• AVG Free Edition – Anti-Virus, fairly non-intrusive and runs well
  • VLC – Video player
  • iTunes – Music player and internet radio
  • Firefox – A web browser to use instead of Internet Explorer
  • Lavasoft Adaware – For removing ad-ware when things start slowing down
  • Flash – To play all of those addictive flash games
  • 7zip – Unarchive .rar, .zip and all of the various archive formats out there
  • ImgBurn – For burning CD’s and DVD’s
  • Dropbox – A good way to keep files synched between computers and OS’s.

With those installed happily I moved on to customizing the Windows install to get away from the blue theme with rolling grassy hills in the background. For this I relied entirely on the Lifehacker article on customization.

I should also mention that my Parallels Virtual Machine settings are:

  • Half the System RAW (2GB)
  • One processor (at 2.8 GHz)
  • Half the dedicated video RAM (256 MB)
  • Assigned to Space 4 (I use a 2 x 2 grid for Spaces)

In the end when I am in OS X this is what my Windows space looks like:

My Parallels window of Windows.

My Parallels window of Windows.

Overall I am very happy with how Windows is running on my new computer. Planescape: Torment runs well in Parallels and Fallout 3 runs superbly in Boot Camp. Eventually I will try some other games and other programs. Until then I will enjoy a smoothly running system.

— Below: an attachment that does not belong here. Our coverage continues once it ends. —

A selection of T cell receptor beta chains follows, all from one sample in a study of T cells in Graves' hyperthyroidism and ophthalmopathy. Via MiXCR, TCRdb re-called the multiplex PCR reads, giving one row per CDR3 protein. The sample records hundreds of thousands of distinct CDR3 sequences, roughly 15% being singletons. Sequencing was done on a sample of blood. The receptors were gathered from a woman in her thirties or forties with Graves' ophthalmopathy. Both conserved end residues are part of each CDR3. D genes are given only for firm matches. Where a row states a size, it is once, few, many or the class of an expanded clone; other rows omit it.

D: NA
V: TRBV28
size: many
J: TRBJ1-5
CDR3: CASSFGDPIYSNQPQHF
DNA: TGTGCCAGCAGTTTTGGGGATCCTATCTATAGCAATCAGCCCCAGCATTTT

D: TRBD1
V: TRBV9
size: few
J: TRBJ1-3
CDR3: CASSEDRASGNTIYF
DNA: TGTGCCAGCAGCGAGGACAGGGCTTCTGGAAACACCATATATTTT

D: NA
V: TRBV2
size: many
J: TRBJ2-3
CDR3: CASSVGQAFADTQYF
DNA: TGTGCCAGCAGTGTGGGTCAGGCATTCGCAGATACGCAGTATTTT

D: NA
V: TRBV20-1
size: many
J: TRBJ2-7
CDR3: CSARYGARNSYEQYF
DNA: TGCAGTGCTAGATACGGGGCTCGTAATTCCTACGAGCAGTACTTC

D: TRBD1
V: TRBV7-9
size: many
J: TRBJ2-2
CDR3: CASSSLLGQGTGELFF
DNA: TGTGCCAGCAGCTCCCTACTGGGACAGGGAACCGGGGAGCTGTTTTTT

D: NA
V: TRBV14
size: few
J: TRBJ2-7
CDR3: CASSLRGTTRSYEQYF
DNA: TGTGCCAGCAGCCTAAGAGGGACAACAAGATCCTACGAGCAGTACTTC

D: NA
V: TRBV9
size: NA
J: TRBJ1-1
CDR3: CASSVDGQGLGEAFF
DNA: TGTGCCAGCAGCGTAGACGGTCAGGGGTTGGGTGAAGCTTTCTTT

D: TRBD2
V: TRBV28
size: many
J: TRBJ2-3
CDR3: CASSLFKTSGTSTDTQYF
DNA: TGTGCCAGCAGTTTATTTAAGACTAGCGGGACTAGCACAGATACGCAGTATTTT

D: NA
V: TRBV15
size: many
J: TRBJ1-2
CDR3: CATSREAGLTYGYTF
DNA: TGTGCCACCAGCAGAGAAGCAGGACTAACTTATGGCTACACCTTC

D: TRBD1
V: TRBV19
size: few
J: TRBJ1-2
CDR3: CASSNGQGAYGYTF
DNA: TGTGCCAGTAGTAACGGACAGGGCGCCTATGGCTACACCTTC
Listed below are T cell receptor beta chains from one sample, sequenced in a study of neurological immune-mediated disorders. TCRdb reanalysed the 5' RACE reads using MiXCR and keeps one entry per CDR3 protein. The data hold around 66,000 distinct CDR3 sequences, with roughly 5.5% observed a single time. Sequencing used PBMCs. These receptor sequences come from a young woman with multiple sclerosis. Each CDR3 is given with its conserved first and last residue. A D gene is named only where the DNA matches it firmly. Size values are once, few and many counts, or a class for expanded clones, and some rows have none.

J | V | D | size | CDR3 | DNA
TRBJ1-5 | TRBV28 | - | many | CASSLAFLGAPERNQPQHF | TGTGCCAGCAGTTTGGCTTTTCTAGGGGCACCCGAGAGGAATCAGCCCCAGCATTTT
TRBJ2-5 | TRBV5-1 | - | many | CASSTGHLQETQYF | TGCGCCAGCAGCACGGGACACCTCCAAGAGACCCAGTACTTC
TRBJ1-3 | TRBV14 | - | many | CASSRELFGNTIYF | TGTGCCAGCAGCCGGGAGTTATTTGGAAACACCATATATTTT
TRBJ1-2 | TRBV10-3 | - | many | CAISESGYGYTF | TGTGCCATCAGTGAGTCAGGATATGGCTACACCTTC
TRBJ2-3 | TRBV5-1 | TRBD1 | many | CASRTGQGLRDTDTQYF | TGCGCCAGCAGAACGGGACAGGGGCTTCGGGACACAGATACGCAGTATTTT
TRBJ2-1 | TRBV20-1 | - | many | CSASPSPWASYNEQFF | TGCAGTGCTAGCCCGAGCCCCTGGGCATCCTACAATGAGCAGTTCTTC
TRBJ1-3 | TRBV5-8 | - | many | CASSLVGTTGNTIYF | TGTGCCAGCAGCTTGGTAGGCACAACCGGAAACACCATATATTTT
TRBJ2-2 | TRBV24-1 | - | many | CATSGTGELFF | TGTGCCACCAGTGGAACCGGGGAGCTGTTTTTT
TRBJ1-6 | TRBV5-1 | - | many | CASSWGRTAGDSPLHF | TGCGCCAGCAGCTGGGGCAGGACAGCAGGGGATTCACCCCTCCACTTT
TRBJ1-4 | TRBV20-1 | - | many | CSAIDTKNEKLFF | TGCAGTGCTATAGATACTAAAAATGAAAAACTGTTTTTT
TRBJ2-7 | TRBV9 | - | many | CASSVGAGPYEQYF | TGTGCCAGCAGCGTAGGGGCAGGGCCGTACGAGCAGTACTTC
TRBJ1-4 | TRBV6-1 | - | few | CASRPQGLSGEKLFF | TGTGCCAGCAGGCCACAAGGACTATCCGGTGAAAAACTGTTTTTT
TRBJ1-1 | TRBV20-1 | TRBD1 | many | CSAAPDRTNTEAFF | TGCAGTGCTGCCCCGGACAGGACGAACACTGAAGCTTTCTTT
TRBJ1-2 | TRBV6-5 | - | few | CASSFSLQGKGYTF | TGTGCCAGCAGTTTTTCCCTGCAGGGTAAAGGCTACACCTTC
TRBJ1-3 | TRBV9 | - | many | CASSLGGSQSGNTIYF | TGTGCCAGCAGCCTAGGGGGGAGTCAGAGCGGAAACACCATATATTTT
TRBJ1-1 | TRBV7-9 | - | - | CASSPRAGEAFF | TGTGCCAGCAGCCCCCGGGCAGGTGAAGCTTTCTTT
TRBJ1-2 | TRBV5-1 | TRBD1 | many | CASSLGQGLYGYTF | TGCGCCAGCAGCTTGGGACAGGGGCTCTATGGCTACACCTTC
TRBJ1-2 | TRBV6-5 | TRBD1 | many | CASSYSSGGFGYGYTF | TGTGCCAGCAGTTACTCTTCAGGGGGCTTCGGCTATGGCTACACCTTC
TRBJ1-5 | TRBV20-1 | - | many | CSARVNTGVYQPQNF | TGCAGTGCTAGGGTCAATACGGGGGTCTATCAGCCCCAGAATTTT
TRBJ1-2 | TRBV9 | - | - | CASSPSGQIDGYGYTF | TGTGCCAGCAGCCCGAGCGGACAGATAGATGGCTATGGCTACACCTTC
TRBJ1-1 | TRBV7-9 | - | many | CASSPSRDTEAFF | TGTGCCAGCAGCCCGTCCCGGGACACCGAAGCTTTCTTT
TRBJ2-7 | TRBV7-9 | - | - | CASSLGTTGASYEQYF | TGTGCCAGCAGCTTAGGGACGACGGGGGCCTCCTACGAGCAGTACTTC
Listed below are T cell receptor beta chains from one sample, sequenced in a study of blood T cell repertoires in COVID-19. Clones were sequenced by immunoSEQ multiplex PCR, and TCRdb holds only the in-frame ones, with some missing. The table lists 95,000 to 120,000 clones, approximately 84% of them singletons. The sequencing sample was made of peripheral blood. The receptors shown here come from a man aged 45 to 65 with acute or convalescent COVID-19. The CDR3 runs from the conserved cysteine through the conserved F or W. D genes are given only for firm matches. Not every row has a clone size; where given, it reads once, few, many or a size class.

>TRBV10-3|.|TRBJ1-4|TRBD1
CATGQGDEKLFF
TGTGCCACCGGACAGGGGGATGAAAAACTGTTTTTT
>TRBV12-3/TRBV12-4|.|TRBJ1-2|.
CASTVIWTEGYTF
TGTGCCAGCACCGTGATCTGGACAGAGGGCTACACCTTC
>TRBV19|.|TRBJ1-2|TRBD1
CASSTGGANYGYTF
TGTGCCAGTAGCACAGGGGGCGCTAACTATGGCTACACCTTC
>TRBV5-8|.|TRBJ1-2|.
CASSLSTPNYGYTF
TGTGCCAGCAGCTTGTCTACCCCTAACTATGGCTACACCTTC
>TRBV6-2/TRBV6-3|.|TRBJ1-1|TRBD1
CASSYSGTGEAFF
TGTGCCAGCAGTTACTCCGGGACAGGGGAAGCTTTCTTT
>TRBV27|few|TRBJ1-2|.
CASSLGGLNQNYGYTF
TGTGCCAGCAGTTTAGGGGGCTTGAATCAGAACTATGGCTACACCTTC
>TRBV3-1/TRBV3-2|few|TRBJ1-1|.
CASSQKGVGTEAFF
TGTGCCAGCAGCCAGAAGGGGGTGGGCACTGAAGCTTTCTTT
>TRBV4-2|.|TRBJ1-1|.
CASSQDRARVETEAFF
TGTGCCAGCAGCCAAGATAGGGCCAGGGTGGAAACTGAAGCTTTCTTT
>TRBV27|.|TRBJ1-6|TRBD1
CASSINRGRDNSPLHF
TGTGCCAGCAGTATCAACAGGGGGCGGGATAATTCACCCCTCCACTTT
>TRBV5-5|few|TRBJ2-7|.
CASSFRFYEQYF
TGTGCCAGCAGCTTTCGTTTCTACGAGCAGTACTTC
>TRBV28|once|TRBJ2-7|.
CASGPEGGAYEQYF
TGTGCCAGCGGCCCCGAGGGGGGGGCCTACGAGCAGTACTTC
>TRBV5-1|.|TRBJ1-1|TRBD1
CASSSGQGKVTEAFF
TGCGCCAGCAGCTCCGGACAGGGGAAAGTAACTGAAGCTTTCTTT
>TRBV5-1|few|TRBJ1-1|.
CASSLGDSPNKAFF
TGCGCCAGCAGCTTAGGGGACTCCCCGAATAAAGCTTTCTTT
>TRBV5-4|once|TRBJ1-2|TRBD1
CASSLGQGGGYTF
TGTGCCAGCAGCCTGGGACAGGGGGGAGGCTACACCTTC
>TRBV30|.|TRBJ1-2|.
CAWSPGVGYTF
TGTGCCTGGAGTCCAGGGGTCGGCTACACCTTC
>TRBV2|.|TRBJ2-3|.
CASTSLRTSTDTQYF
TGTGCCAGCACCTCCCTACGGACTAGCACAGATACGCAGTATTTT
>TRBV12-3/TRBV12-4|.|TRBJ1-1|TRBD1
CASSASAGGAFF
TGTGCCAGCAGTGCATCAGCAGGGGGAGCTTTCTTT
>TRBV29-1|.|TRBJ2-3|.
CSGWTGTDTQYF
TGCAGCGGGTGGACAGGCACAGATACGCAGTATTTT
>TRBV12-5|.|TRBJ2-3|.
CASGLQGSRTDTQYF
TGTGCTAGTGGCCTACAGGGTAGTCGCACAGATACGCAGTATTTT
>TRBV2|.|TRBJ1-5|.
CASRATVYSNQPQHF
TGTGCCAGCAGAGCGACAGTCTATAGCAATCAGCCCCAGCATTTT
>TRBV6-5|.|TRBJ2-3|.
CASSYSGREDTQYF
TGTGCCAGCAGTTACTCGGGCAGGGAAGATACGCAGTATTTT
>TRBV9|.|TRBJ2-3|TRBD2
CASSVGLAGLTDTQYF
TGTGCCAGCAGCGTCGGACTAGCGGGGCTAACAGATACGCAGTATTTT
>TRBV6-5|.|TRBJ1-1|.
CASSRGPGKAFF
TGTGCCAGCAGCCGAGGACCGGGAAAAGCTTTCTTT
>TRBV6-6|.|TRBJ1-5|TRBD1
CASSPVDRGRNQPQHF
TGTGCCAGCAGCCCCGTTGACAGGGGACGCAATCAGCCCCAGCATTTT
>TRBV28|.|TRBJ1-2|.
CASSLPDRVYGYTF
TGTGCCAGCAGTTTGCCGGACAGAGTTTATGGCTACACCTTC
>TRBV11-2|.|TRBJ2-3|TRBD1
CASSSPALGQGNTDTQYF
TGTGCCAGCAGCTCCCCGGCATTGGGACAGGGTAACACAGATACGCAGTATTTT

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An HDR of the Goleta Dock from beneath.

An HDR of the Goleta Dock from beneath.

I found this site that gives a package of geektool scripts, one of them is a better uptime command then what I had before:

Old: uptime | awk ‘{print “UPTIME : ” $3 ” “$4″ ” $5 “”}’

New: uptime | awk ‘{print “Uptime : ” $3 ” ” $4 ” ” $5 }’ | sed -e ‘s/.$//g’

I run them with a refresh of 240.

On this site there is also some dark grey sidebar images to use as a platform for various commands. It shows several possible configurations of the command set. I like this sites current IP command but I don’t move networks often enough to warrant its use.

For some of the scripts to work they need to be edited for local ZIP code and for one your GMail password.

I just need to find a Geektool script that shows current network activity.

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The doors of the Santa Barbara Mission.

The doors of the Santa Barbara Mission.

Always envious of the new laptops and computers being produced I recently started to feel a bit stale with my relatively old computer; I decided to try out a small bit of customization to freshen my OS X install up a bit.

After a bit of searching I found really only two applications to help my computer feel a bit newer. The first was easy enough, a simple dock coloring program. One feature of 10.5 that I really liked was the translucent menu bar, since I rotate my desktop background through my photos once a week or so it is nice to have a subtle color change at the top. With Dock Color I am able to now match my dock as well.